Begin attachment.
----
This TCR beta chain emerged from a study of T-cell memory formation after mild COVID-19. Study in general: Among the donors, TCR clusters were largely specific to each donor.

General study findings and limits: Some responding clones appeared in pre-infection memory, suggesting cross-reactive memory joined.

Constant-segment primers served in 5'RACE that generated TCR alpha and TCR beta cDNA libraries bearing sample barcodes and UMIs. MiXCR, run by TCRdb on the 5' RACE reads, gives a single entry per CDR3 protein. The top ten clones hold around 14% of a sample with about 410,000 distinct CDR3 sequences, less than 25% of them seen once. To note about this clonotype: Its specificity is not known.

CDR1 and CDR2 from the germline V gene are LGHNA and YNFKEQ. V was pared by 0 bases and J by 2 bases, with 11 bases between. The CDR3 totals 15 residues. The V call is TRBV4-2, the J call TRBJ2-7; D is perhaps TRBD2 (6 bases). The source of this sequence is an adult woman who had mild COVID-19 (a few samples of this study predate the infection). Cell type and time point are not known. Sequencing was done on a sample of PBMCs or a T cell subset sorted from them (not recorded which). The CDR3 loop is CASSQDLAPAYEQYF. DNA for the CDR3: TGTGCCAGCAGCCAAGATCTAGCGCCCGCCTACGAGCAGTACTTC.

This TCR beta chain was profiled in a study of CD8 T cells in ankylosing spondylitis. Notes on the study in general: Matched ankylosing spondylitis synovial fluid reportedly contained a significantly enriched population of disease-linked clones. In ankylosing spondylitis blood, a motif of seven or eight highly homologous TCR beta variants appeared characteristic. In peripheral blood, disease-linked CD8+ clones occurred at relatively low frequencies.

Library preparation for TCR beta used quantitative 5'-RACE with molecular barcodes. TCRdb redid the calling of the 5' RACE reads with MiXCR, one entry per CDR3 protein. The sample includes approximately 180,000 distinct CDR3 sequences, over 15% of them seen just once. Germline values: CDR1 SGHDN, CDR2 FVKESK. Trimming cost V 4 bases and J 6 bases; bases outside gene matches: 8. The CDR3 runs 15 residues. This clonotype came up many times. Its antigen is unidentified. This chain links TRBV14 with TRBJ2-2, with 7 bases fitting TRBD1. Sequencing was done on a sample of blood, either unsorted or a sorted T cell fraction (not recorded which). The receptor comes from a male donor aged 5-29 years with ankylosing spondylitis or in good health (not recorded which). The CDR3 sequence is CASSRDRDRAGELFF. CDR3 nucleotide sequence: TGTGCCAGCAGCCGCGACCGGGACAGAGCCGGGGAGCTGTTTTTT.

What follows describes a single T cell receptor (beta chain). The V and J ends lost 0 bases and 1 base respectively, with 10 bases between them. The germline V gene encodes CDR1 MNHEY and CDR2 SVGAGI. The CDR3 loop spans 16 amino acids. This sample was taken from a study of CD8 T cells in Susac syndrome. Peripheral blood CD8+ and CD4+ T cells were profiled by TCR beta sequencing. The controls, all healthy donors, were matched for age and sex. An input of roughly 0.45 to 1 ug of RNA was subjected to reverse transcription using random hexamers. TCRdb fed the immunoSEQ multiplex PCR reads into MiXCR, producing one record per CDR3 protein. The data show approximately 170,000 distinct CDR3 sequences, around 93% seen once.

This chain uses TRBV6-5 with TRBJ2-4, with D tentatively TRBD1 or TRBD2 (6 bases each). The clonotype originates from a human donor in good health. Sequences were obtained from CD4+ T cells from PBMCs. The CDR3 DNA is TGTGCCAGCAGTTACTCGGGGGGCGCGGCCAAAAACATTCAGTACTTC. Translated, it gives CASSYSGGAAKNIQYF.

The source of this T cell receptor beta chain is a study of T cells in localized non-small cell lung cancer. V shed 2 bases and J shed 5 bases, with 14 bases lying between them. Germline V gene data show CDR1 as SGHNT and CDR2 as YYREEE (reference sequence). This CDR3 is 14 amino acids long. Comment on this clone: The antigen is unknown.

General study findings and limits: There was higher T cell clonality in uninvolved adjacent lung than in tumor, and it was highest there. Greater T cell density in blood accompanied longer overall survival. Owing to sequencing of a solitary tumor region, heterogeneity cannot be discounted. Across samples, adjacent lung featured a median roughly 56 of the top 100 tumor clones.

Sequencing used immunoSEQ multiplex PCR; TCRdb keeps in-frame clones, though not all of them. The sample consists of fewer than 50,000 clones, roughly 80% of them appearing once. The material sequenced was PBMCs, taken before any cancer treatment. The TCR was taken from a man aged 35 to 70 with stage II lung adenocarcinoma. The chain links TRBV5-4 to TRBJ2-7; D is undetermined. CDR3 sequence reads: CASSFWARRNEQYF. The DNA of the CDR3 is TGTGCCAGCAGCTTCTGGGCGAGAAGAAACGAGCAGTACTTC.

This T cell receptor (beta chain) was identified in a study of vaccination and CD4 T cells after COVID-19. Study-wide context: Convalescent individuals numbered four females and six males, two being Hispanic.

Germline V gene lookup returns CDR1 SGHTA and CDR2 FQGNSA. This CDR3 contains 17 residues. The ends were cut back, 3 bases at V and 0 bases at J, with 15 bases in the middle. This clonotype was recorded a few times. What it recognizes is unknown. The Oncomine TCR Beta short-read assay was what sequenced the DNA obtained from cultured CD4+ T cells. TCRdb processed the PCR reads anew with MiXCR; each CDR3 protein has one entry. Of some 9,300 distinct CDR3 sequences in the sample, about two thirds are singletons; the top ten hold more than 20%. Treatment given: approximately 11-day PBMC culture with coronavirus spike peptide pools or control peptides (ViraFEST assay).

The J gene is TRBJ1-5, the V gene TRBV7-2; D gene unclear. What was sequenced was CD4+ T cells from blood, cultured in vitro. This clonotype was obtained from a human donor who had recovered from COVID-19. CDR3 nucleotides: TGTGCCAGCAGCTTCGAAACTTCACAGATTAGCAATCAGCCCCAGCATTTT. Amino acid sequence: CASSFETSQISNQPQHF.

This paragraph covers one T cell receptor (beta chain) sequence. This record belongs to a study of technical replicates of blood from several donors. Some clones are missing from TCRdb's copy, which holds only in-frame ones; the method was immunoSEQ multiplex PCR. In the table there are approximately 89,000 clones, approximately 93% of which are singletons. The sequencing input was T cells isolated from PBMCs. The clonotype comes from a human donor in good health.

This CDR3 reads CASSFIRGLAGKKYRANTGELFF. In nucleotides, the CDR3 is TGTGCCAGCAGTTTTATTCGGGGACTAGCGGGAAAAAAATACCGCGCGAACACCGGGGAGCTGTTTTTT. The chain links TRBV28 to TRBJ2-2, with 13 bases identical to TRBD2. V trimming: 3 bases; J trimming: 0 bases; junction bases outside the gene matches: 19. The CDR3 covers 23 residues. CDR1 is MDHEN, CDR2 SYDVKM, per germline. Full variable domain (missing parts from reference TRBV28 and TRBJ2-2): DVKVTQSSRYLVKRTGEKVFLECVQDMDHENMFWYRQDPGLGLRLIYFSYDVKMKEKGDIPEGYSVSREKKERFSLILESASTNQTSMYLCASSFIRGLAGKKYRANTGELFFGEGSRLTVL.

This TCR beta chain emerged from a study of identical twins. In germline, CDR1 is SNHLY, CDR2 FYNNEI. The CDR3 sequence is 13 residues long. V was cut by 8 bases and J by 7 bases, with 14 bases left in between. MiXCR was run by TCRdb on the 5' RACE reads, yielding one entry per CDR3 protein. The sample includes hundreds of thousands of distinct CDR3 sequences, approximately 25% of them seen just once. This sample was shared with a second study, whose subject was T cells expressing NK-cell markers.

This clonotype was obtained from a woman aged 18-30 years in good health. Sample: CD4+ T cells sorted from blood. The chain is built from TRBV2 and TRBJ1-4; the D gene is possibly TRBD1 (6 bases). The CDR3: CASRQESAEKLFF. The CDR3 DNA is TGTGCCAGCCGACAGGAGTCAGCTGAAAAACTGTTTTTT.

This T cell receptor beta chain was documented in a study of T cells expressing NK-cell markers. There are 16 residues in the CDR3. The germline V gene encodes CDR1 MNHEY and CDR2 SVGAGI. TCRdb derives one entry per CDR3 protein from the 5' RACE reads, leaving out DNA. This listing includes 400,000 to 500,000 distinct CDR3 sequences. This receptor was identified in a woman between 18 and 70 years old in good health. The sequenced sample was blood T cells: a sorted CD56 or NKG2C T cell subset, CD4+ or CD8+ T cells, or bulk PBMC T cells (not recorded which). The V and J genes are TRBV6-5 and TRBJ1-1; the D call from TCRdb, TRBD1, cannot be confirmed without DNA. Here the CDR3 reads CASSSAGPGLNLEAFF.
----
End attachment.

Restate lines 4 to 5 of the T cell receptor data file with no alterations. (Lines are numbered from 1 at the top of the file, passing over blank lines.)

CDR1 and CDR2 from the germline V gene are LGHNA and YNFKEQ. V was pared by 0 bases and J by 2 bases, with 11 bases between. The CDR3 totals 15 residues. The V call is TRBV4-2, the J call TRBJ2-7; D is perhaps TRBD2 (6 bases). The source of this sequence is an adult woman who had mild COVID-19 (a few samples of this study predate the infection). Cell type and time point are not known. Sequencing was done on a sample of PBMCs or a T cell subset sorted from them (not recorded which). The CDR3 loop is CASSQDLAPAYEQYF. DNA for the CDR3: TGTGCCAGCAGCCAAGATCTAGCGCCCGCCTACGAGCAGTACTTC.

This TCR beta chain was profiled in a study of CD8 T cells in ankylosing spondylitis. Notes on the study in general: Matched ankylosing spondylitis synovial fluid reportedly contained a significantly enriched population of disease-linked clones. In ankylosing spondylitis blood, a motif of seven or eight highly homologous TCR beta variants appeared characteristic. In peripheral blood, disease-linked CD8+ clones occurred at relatively low frequencies.